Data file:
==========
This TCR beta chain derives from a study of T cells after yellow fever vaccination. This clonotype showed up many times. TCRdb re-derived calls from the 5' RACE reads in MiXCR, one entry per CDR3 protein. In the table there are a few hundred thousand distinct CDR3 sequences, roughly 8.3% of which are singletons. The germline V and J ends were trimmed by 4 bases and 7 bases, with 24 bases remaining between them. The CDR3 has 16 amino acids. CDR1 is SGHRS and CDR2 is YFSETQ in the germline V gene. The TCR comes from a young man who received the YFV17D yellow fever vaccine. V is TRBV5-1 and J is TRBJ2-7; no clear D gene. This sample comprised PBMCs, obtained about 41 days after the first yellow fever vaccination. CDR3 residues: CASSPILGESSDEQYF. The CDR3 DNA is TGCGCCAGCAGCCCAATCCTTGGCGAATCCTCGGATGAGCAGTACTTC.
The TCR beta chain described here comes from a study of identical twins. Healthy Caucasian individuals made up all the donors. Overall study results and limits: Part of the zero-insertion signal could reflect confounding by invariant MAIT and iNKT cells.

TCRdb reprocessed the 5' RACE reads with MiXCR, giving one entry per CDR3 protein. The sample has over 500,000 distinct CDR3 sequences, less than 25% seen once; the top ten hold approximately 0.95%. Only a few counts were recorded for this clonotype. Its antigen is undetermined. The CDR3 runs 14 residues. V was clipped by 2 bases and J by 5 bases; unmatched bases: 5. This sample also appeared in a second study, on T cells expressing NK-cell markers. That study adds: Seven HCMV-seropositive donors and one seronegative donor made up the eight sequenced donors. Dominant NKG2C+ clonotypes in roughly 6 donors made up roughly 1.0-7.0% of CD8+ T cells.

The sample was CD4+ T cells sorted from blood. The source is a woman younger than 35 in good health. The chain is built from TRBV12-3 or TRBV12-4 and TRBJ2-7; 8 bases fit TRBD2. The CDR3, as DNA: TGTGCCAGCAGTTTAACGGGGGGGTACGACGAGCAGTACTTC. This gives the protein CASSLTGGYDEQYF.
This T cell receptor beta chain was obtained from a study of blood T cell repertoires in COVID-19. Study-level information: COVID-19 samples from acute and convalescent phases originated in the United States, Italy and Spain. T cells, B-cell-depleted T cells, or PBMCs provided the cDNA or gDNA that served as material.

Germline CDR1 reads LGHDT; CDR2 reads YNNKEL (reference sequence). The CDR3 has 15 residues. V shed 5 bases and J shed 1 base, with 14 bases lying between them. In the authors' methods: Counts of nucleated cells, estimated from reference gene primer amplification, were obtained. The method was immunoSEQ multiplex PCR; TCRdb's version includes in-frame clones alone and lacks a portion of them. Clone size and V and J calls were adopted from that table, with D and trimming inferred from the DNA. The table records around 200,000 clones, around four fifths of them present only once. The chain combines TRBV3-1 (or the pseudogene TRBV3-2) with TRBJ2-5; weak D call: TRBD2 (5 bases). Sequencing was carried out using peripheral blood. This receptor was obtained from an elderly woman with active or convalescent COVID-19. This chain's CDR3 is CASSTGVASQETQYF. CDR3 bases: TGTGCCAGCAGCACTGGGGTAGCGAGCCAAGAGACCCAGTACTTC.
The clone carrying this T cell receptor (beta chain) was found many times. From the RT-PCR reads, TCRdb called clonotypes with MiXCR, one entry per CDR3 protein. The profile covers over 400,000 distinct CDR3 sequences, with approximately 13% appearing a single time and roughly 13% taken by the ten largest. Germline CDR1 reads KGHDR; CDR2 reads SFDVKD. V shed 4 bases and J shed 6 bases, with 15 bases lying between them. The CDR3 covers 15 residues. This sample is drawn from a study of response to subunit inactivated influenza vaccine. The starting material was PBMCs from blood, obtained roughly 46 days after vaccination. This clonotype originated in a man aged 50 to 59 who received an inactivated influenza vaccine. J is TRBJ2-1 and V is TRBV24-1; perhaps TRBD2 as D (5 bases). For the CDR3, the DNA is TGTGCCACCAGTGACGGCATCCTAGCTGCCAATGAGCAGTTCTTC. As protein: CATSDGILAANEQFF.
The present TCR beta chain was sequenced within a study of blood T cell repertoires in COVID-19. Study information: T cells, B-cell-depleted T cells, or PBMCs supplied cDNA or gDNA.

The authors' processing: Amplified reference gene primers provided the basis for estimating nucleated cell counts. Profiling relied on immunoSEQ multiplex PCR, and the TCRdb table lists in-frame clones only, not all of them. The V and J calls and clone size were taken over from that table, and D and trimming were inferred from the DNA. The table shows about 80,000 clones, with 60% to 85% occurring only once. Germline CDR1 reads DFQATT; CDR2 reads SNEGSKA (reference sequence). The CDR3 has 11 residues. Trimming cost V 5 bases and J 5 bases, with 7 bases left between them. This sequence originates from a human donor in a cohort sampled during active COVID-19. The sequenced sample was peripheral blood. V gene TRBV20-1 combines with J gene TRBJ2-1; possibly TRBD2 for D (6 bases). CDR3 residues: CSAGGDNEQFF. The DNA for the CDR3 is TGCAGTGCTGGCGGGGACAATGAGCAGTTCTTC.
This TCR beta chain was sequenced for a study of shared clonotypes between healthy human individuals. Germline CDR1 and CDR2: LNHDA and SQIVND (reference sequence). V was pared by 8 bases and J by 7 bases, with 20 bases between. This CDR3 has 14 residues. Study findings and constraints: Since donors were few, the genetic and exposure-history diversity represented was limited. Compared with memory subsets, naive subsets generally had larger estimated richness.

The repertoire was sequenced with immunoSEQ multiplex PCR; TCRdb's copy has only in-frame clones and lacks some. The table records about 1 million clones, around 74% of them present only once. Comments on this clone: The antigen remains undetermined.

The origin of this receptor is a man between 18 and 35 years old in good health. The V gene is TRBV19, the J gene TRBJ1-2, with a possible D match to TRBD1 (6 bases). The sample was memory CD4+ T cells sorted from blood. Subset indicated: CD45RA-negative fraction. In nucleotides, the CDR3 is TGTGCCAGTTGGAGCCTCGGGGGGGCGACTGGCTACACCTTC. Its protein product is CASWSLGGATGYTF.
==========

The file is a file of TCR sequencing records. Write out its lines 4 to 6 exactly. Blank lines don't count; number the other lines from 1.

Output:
The sample was CD4+ T cells sorted from blood. The source is a woman younger than 35 in good health. The chain is built from TRBV12-3 or TRBV12-4 and TRBJ2-7; 8 bases fit TRBD2. The CDR3, as DNA: TGTGCCAGCAGTTTAACGGGGGGGTACGACGAGCAGTACTTC. This gives the protein CASSLTGGYDEQYF.
This T cell receptor beta chain was obtained from a study of blood T cell repertoires in COVID-19. Study-level information: COVID-19 samples from acute and convalescent phases originated in the United States, Italy and Spain. T cells, B-cell-depleted T cells, or PBMCs provided the cDNA or gDNA that served as material.

Germline CDR1 reads LGHDT; CDR2 reads YNNKEL (reference sequence). The CDR3 has 15 residues. V shed 5 bases and J shed 1 base, with 14 bases lying between them. In the authors' methods: Counts of nucleated cells, estimated from reference gene primer amplification, were obtained. The method was immunoSEQ multiplex PCR; TCRdb's version includes in-frame clones alone and lacks a portion of them. Clone size and V and J calls were adopted from that table, with D and trimming inferred from the DNA. The table records around 200,000 clones, around four fifths of them present only once. The chain combines TRBV3-1 (or the pseudogene TRBV3-2) with TRBJ2-5; weak D call: TRBD2 (5 bases). Sequencing was carried out using peripheral blood. This receptor was obtained from an elderly woman with active or convalescent COVID-19. This chain's CDR3 is CASSTGVASQETQYF. CDR3 bases: TGTGCCAGCAGCACTGGGGTAGCGAGCCAAGAGACCCAGTACTTC.